When you lend money to the government by buying a Treasury bond, it’s an investment and not a favor. You expect to get back more than you put in, in the form of interest, in order to compensate you for a multitude of risks and the loss of use of your money. This makes recent news about the proliferation of negative yielding debt (shown in red below) seem perplexing.
Yield and price work like a seesaw; the more you shell-out for a bond’s fixed payments, the lower the return on your investment. A negative yield implies that demand has driven the price of bonds so high that you’re actually paying to lend money. Surely, no one would take this offer – or would they?
The world’s negative-yielding debt totals a record $15 trillion today. There are a number of reasons for this seemingly irrational accumulation, but most of them have to do with at least one of two things: pessimism about the future and the desire for safety.
Many large institutions – such as pension funds – are mandated to keep a certain percentage of investments in their government’s debt, so they must continue buying regardless of price. This makes sense from a safety and liquidity standpoint. If you need money to pay future liabilities, a bond from someone who can raise taxes and print money to avoid default is a solid choice, even if there’s a chance that you’ll get a small negative return.
Another factor is the expectation of future deflation. Deflation occurs when prices fall due to a lack of demand for goods and services, usually when economic conditions significantly deteriorate. The implication of negative-yielding debt is that even though you are getting fewer dollars back than you invested, those future dollars will still have increased purchasing power as long as your return drops less than the general level of prices.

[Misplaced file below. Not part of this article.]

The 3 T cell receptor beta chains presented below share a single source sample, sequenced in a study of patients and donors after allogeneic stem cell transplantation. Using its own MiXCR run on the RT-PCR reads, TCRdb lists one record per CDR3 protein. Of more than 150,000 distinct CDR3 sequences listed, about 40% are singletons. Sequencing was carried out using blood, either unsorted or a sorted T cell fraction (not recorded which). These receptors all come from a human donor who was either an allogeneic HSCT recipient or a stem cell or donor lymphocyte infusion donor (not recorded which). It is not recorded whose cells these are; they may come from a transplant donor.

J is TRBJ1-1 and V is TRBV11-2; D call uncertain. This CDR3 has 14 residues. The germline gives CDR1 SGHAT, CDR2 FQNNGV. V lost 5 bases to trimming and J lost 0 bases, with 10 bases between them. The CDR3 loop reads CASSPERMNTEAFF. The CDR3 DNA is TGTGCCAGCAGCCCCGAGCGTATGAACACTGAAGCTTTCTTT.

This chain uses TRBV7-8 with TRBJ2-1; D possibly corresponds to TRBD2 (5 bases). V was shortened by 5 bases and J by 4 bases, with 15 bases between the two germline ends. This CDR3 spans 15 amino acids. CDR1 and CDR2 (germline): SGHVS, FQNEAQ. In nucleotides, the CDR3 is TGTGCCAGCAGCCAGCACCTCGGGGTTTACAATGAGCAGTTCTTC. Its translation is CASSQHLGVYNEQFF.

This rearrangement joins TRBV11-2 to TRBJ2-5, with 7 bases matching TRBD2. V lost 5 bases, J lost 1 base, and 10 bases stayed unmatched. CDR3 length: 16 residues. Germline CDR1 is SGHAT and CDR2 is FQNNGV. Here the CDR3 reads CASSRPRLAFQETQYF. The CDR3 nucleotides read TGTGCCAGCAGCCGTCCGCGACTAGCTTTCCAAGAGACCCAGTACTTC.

Also firmly in the category of a less-than-rosy outlook, is the chance that negative yields could continue to slide even farther below zero, making today’s small loss more attractive than a potentially larger loss in the future.
So, what can we take away from all this?
Negative rates can be a boon for some and a hardship for others. Borrowers are generally rewarded; one Danish bank is actually paying people to take out mortgages. Savers are punished by having to pay banks to hold their money or by falling short of expected returns. In general, negative rates can be seen not only as a signal but as a potential accelerator of a deflating economy, which can be hard to escape once entrenched. Negative rates can stifle investment as people without attractive options keep money in cash, but can also have the perverse effect of increased risk-taking as people reach for yield in unwise ways – both actions that can cause larger ripple effects on the system.
The impact of the current negative rate environment is unclear. It could be the spark that jumpstarts a sluggish world economy temporarily spooked by trade issues and geopolitical risk. Or it could be the sign of a new normal: slow-to-no growth in advanced economies due to underlying demographic and technological trends. Only time will tell if it’s sustainable, but for now the U.S. continues to look good if only by comparison, with economic growth and yields that remain low, but at least positive.